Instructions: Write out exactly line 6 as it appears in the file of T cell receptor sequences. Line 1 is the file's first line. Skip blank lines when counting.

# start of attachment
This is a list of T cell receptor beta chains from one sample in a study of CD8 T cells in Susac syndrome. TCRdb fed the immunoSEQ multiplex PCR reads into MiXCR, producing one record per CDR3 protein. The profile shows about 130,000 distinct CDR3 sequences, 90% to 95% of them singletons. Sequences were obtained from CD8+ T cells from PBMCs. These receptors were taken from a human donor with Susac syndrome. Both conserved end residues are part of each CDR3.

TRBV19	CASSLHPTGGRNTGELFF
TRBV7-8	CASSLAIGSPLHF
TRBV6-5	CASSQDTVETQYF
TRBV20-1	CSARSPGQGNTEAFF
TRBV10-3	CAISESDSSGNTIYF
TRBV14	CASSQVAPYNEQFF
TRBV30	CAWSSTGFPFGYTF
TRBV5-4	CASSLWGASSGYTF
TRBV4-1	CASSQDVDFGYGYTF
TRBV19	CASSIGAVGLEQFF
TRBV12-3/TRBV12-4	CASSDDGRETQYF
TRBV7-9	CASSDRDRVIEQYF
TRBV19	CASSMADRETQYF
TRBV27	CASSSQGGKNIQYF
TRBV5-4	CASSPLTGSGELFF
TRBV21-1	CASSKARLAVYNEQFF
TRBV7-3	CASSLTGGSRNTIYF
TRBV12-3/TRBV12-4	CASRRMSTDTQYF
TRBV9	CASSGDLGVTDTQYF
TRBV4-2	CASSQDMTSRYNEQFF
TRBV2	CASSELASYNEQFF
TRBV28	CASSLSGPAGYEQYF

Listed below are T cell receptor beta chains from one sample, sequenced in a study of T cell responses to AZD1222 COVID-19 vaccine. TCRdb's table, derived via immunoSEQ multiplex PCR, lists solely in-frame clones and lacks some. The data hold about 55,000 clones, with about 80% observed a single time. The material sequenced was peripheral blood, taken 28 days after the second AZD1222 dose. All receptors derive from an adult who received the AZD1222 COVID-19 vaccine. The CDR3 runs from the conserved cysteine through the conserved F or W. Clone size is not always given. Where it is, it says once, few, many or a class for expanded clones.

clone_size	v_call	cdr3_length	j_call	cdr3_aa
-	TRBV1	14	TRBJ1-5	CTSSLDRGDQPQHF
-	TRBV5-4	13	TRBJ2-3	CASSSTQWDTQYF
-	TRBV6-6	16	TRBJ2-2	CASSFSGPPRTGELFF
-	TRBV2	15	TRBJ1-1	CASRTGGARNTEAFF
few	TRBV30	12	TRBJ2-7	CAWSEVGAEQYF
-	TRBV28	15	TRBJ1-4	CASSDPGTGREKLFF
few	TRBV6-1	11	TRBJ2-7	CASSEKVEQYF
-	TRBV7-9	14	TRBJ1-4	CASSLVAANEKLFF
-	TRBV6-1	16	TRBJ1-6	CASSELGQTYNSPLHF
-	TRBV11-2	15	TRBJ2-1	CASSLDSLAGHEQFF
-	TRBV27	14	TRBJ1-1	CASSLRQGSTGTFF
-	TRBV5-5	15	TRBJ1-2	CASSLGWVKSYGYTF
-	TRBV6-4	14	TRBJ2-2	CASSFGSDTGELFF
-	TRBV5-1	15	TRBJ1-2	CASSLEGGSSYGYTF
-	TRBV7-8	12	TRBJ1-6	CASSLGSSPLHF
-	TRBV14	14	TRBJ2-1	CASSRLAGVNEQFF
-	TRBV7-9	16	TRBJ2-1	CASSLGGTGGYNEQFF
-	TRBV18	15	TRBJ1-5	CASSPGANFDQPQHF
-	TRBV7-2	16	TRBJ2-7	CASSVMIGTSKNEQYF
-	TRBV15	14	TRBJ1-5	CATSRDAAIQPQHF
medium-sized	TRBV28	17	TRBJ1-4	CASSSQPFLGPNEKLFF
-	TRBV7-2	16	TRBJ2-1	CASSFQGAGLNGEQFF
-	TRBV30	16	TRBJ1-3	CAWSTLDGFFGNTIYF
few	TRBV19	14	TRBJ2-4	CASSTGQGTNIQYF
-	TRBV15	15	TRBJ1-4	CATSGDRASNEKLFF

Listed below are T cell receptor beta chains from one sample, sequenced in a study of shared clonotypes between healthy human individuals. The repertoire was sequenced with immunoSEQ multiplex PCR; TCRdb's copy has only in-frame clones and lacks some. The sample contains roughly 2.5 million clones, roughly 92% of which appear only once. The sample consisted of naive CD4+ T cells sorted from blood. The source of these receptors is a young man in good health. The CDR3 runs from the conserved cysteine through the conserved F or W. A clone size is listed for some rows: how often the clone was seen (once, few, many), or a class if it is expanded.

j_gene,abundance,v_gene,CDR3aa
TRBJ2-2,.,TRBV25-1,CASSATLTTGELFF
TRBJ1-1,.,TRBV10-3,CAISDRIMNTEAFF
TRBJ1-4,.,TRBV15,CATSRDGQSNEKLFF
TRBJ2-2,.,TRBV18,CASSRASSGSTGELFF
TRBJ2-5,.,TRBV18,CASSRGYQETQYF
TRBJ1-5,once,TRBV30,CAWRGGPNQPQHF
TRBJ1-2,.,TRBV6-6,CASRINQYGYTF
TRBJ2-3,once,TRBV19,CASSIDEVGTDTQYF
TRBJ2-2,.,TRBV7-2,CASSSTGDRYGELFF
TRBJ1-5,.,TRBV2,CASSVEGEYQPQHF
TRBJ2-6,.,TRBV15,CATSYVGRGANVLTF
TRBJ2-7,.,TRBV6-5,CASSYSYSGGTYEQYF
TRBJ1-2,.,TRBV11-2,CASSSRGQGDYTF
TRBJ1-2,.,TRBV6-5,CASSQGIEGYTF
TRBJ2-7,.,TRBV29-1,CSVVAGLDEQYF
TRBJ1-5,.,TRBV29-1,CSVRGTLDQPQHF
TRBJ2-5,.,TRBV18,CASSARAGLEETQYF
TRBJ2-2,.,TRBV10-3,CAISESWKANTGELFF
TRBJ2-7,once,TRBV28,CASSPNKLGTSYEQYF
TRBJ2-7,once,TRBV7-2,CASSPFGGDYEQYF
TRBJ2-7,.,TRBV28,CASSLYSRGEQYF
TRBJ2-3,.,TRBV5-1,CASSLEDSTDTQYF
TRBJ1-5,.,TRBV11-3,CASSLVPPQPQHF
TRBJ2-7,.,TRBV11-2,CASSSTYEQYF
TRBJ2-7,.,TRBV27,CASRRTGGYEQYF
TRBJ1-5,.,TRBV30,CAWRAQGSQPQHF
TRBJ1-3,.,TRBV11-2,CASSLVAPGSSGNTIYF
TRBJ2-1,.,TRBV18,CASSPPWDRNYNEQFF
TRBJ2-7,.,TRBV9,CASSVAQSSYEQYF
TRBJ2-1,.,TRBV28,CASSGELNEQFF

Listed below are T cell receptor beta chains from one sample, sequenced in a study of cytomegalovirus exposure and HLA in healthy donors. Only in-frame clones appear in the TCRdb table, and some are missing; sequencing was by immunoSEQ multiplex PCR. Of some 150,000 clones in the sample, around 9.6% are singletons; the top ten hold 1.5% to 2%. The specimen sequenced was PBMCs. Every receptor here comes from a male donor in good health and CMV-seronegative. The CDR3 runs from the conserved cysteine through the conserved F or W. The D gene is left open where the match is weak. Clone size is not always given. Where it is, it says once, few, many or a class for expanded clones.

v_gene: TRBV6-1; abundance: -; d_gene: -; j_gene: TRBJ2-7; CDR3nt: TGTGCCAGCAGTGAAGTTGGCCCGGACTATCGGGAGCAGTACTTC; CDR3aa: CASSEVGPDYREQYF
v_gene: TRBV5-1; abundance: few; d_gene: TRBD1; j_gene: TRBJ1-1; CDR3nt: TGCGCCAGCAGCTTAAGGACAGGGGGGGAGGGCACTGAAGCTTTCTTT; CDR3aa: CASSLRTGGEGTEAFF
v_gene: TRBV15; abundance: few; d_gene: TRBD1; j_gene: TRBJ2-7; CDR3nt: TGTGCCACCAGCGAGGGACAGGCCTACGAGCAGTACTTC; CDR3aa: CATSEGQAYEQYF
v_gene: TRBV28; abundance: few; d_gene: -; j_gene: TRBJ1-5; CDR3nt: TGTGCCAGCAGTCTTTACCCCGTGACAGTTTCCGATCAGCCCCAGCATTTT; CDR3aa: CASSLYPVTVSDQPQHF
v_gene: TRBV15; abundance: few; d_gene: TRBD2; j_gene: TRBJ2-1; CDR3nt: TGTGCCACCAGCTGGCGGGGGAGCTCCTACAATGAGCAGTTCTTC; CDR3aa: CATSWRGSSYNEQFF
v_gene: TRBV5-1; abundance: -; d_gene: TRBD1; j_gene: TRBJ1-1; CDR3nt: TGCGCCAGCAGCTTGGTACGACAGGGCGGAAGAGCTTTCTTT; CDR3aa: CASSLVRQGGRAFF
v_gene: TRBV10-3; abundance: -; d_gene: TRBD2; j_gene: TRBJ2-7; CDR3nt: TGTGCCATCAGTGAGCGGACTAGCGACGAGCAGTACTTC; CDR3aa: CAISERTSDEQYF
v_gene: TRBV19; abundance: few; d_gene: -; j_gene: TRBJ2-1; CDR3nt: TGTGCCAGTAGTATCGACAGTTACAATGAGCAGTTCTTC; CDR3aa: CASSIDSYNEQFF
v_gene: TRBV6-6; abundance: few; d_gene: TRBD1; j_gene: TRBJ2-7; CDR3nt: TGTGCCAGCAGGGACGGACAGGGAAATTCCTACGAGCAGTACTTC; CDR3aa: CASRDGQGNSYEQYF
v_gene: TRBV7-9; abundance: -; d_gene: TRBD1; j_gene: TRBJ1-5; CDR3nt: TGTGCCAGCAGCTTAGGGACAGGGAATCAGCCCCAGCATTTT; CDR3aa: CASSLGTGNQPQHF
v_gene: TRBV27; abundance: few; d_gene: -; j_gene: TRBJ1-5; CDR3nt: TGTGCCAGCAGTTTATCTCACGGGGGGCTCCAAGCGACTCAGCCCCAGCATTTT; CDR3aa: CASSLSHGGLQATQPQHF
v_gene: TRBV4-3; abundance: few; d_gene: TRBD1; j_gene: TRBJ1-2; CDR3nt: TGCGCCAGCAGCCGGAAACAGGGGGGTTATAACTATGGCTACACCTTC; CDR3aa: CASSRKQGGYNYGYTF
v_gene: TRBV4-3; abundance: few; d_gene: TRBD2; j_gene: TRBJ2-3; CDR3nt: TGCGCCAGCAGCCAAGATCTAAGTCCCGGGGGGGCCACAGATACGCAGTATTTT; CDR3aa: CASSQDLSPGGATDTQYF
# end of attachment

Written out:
TRBV10-3	CAISESDSSGNTIYF